Utah appears poised to be the next state with a comprehensive privacy law on its books, following California, Virginia, and Colorado. On March 2nd, the Utah House of Representatives voted unanimously to approve an amended version of the legislative proposal, and the Senate concurred with the House amendment on the following day. Formalities are now being completed to send the bill to Governor Spencer Cox for signature.
The Utah Consumer Privacy Act (“UCPA”) provides for consumer rights and responsibilities for controllers and processors. Although the bill generally tracks the comprehensive privacy law passed in Virginia last year, the VCDPA, there are some notable differences. Key provisions in the bill include the following:
- Scope of the Law: The UCPA would apply to controllers or processors that (1) conduct business in the state or produce a product or service that is targeted to Utah consumers, (2) have annual revenue of $25,000,000 or more, and (3) satisfy one or more of the following thresholds: (a) during a calendar year, controls or processes personal data of 100,000 or more consumers or (b) derives over 50% of its gross annual revenue from the sale of personal data and controls or processes personal data of 25,000 or more consumers. Notably, the law would not apply to nonprofits, institutions of higher education, covered entities under HIPAA, several types of health data, or financial institutions or an affiliate of a financial institution governed by, or data regulated by, the GLBA.
- Consumer Rights: The UCPA provides consumers with rights to confirm whether a controller is processing the consumer’s personal data, access personal data, delete the consumer’s personal data that the consumer provided to the controller, and obtain a portable copy of the consumer’s personal data that the consumer previously provided. The right to delete only applies to personal data provided by the consumer and not all data the controller has obtained about the consumer. The bill also grants consumers a non-discrimination right, and the bill does not include a consumer right to correct inaccuracies in personal data.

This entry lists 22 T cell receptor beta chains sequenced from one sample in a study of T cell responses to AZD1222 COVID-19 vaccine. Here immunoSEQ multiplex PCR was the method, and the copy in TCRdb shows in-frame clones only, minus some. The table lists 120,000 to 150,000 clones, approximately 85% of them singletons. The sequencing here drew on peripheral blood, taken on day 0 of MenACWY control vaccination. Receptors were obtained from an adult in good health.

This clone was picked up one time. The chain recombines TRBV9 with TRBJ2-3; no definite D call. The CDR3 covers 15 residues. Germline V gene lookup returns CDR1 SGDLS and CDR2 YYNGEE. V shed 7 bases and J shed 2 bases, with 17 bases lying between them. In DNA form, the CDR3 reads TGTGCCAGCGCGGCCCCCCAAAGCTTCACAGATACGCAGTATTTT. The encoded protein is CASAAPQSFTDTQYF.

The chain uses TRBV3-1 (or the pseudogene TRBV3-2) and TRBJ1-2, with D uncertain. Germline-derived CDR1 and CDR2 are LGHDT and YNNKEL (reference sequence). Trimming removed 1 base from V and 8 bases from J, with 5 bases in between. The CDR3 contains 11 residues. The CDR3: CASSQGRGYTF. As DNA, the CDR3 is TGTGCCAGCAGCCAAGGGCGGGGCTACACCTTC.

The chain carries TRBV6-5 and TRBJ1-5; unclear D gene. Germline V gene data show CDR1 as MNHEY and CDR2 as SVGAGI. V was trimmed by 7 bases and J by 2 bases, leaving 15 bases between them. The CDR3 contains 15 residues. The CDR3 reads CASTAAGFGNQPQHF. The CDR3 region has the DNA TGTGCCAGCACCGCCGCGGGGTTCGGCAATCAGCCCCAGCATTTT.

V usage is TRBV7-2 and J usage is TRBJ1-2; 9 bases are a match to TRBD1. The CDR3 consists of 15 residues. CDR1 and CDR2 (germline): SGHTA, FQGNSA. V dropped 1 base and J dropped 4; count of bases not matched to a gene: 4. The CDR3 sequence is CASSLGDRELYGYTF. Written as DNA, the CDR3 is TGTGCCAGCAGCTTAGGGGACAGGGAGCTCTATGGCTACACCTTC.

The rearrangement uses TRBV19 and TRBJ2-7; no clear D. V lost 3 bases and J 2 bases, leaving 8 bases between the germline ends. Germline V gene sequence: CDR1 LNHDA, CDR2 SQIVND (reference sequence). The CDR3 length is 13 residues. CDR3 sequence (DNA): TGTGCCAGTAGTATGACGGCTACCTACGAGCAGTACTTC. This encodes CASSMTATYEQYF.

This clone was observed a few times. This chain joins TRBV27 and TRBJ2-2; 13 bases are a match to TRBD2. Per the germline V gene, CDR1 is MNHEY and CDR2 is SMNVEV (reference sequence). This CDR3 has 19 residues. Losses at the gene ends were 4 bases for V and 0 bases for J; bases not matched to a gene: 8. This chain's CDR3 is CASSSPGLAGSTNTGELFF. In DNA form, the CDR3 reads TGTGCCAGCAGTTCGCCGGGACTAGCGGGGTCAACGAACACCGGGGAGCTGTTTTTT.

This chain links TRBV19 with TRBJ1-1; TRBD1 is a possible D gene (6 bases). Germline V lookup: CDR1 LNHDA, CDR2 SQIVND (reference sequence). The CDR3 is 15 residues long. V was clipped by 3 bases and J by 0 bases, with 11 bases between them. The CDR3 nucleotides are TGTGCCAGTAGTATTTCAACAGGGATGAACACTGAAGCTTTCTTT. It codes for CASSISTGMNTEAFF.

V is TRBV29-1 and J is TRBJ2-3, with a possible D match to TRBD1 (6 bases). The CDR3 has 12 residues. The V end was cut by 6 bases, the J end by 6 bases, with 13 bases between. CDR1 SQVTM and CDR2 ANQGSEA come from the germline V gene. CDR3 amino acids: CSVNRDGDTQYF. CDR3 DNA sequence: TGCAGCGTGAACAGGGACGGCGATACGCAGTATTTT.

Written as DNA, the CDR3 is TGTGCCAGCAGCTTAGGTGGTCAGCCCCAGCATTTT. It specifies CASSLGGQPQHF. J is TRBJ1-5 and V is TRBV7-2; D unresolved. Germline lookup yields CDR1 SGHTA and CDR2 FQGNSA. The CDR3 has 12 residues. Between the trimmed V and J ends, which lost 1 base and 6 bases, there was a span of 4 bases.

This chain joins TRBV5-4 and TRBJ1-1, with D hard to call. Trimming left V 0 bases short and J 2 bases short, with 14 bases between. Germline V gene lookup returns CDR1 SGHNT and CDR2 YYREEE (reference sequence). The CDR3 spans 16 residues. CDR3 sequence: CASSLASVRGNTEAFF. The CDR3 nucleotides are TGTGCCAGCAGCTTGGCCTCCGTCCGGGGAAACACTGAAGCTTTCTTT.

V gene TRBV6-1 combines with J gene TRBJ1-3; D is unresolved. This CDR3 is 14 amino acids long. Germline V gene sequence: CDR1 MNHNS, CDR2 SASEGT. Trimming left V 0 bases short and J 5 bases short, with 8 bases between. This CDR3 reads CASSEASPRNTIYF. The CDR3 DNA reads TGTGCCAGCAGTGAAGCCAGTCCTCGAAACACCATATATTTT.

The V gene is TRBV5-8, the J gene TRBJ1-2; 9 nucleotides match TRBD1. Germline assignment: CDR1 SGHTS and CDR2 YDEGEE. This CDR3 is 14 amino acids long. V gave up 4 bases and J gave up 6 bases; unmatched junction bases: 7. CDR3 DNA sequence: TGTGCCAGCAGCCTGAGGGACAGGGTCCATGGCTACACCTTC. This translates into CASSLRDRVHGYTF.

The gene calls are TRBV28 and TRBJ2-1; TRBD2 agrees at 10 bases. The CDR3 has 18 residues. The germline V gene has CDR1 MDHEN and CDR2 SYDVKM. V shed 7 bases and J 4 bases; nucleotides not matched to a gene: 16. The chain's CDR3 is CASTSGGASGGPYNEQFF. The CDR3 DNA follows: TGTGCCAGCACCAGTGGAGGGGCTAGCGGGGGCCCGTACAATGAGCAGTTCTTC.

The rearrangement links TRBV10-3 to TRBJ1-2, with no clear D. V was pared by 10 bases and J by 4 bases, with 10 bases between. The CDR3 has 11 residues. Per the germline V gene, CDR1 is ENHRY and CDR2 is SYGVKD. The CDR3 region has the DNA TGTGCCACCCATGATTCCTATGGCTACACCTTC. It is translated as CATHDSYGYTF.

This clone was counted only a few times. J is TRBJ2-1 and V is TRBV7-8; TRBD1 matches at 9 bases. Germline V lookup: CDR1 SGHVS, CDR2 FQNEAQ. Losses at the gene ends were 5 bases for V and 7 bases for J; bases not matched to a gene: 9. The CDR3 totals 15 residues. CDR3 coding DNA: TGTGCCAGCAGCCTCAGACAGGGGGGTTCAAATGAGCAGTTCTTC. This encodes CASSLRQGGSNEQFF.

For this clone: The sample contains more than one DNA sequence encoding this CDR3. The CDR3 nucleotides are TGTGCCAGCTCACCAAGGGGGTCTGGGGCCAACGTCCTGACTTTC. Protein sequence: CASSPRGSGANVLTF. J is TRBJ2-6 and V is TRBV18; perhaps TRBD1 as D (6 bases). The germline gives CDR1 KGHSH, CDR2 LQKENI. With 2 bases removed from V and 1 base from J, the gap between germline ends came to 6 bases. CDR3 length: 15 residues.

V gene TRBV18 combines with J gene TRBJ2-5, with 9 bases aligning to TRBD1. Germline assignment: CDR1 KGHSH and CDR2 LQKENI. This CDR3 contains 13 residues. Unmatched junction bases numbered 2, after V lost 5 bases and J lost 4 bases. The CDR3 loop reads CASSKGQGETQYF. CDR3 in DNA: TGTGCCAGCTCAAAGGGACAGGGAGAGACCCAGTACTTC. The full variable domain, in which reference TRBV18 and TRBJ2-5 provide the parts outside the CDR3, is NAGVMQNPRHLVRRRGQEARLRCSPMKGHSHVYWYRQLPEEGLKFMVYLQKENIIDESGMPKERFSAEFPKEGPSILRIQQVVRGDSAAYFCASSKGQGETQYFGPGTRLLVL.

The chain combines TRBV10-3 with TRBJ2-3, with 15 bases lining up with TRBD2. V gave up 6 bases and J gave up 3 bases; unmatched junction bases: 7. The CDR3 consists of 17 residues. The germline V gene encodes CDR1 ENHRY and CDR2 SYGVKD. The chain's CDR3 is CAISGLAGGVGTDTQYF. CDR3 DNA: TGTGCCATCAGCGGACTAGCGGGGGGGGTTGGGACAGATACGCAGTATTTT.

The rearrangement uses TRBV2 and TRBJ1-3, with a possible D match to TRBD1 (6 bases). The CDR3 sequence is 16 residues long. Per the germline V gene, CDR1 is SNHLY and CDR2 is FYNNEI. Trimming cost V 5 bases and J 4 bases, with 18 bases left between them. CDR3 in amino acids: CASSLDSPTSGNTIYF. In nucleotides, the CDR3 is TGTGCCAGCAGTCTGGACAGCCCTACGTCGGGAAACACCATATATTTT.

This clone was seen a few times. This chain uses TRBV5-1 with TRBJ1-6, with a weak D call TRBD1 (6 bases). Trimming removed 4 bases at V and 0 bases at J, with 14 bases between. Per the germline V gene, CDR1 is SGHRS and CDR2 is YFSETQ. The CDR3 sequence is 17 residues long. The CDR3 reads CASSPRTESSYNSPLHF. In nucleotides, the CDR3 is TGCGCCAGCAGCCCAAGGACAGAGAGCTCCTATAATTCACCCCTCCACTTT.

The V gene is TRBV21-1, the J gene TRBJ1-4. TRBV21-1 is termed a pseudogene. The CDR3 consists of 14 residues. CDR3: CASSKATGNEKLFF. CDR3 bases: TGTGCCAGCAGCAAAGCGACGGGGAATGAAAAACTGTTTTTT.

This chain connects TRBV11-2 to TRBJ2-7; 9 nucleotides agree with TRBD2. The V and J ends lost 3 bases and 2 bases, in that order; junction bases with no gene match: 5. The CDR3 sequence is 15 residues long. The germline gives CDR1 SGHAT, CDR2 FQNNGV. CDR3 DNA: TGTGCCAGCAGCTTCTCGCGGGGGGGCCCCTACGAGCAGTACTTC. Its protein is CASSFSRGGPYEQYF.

- Opt-out Rights for “Sale” and “Targeted Advertising”: Consistent with the VCDPA, the UCPA would provide Utah consumers with rights to opt-out of the “sale” of their personal data and targeted advertising. However, it would not provide consumers with the right to opt-out of certain “profiling” activities, distinguishing it from the VCDPA. The definitions of “sale” and “targeted advertising” generally follow the VCDPA’s approach, though “sale” is arguably narrower under the UCPA. Notably, the UCPA does not require controllers to undertake data protection assessments for these (or any other) activities.
- Sensitive Data Processing: Prior to processing the consumer’s sensitive data, the controller must first present the consumer with a clear notice and the opportunity to opt-out of such processing, or in the case of a known child, process the data in accordance with the Children’s Online Privacy Protection Act. This opt-out approach notably diverges from the VCDPA and Colorado Privacy Act, which require consent prior to processing sensitive data. “Sensitive data” is defined as data that reveals racial or ethnic origin, religious beliefs, sexual orientation, citizenship or immigration status; or reflects information regarding medical history, conditions, or treatment; genetic or biometric data, if that data is used to identify a person; or specific geolocation data. Notably, “sensitive data” does not include personal data that reveals an individual’s racial or ethnic origin “if the personal data is processed by a video communications service” or by a person licensed to provide healthcare. Video communications service is not defined in the bill.
- Enforcement: The law would not provide consumers a private right of action to enforce the law’s requirements. Instead, the law empowers a division within state government to establish and administer a system to receive and investigate consumer complaints. If the division has “reasonable cause to believe that substantial evidence exists” that an entity is in violation of the law’s requirements, the division may refer the matter to the Attorney General. Once the matter is referred to the Attorney General, there is a 30-day notice and cure period.
- Effective Date: If signed by the governor, the bill would take effect on December 31, 2023.